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Definitive-intent radiotherapy for sinonasal carcinoma in cats: a multicenter retrospective assessment


Stiborova, Katerina; Meier, Valeria S; Takada, Marilia; Turek, Michelle; Poirier, Valerie J; Laliberte, Sarah; Rohrer Bley, Carla (2020). Definitive-intent radiotherapy for sinonasal carcinoma in cats: a multicenter retrospective assessment. Veterinary and Comparative Oncology:Epub ahead of print.

Abstract

Treatment of epithelial sinonasal tumors in cats is not commonly reported. Palliative radiation protocols have been described more often than definitive-intent protocols. In this multi-institutional retrospective study, we included 27 cats treated with single-modality radiotherapy. Cats were irradiated using 10 daily fractions of 4.2Gy. Three cats (11.1%) experienced a complete clinical response and 17 (63%) had a partial clinical response. Stable clinical disease was noted in three cats (11.1%). Four cats (14.8%) showed progression within 3 months following treatment. The median time to progression for all cases was 269 days (95% CI: 225;314). The proportion of cats free of progression at 1 and 2 years was 24% (95%CI: 22%;26%) and 5% (95%CI: 5%;6%), respectively. None of the prognostic factors evaluated were predictive of outcome (anemia, tumor volume at the time of staging, modified Adams stage, intracranial involvement, facial deformity, epistaxis, inappetence or weight loss). Median overall survival (OS) for all deaths was 452 days (95%CI: 334;571). The proportion of cats alive at 1 and 2 years was 57% (95%CI: 37%;77%) and 27% (95%CI: 25%;29%), respectively. Surprisingly, cats with epistaxis had a longer median OS of 828 days (95%CI: 356;1301) compared to 296 days (95%CI: 85;508) in cats without epistaxis, (p=0.04, Breslow). Radiation therapy used as a single modality for the treatment of feline sinonasal carcinoma improved clinical signs and was well tolerated.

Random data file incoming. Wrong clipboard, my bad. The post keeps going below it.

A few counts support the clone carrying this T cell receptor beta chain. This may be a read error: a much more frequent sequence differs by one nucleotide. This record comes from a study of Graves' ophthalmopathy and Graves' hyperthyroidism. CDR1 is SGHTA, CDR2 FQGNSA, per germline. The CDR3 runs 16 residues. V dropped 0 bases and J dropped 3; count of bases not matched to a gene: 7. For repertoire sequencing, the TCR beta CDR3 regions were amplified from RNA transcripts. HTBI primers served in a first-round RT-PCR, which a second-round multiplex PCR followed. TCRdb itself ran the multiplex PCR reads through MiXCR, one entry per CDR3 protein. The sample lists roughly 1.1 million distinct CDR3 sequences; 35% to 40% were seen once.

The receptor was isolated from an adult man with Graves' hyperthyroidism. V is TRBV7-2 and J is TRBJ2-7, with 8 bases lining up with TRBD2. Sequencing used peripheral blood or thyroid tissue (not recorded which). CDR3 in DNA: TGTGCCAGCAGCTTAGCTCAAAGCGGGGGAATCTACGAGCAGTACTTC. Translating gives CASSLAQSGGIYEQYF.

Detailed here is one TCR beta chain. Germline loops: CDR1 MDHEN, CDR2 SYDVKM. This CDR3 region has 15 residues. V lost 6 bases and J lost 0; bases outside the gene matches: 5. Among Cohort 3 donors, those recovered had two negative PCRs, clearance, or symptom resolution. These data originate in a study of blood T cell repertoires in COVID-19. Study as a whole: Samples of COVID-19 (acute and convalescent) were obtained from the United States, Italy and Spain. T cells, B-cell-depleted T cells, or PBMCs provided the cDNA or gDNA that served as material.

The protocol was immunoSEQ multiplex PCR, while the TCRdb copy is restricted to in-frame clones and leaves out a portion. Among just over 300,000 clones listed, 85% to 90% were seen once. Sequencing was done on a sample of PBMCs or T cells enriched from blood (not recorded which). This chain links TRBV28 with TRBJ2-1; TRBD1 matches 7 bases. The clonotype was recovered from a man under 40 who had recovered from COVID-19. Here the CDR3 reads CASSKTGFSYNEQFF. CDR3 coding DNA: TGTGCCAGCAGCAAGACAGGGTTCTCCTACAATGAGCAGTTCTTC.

Abstract

Treatment of epithelial sinonasal tumors in cats is not commonly reported. Palliative radiation protocols have been described more often than definitive-intent protocols. In this multi-institutional retrospective study, we included 27 cats treated with single-modality radiotherapy. Cats were irradiated using 10 daily fractions of 4.2Gy. Three cats (11.1%) experienced a complete clinical response and 17 (63%) had a partial clinical response. Stable clinical disease was noted in three cats (11.1%). Four cats (14.8%) showed progression within 3 months following treatment. The median time to progression for all cases was 269 days (95% CI: 225;314). The proportion of cats free of progression at 1 and 2 years was 24% (95%CI: 22%;26%) and 5% (95%CI: 5%;6%), respectively. None of the prognostic factors evaluated were predictive of outcome (anemia, tumor volume at the time of staging, modified Adams stage, intracranial involvement, facial deformity, epistaxis, inappetence or weight loss). Median overall survival (OS) for all deaths was 452 days (95%CI: 334;571). The proportion of cats alive at 1 and 2 years was 57% (95%CI: 37%;77%) and 27% (95%CI: 25%;29%), respectively. Surprisingly, cats with epistaxis had a longer median OS of 828 days (95%CI: 356;1301) compared to 296 days (95%CI: 85;508) in cats without epistaxis, (p=0.04, Breslow). Radiation therapy used as a single modality for the treatment of feline sinonasal carcinoma improved clinical signs and was well tolerated.

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Additional indexing

Item Type:Journal Article, refereed, original work
Communities & Collections:05 Vetsuisse Faculty > Veterinary Clinic > Department of Small Animals
Dewey Decimal Classification:570 Life sciences; biology
630 Agriculture
Scopus Subject Areas:Health Sciences > General Veterinary
Uncontrolled Keywords:IMRT; adenocarcinoma; cancer; feline; nasal
Language:English
Date:5 March 2020
Deposited On:11 Mar 2020 15:35
Last Modified:29 Jul 2020 14:51
Publisher:Wiley-Blackwell Publishing, Inc.
ISSN:1476-5810
OA Status:Closed
Publisher DOI:https://doi.org/10.1111/vco.12583
PubMed ID:32134553

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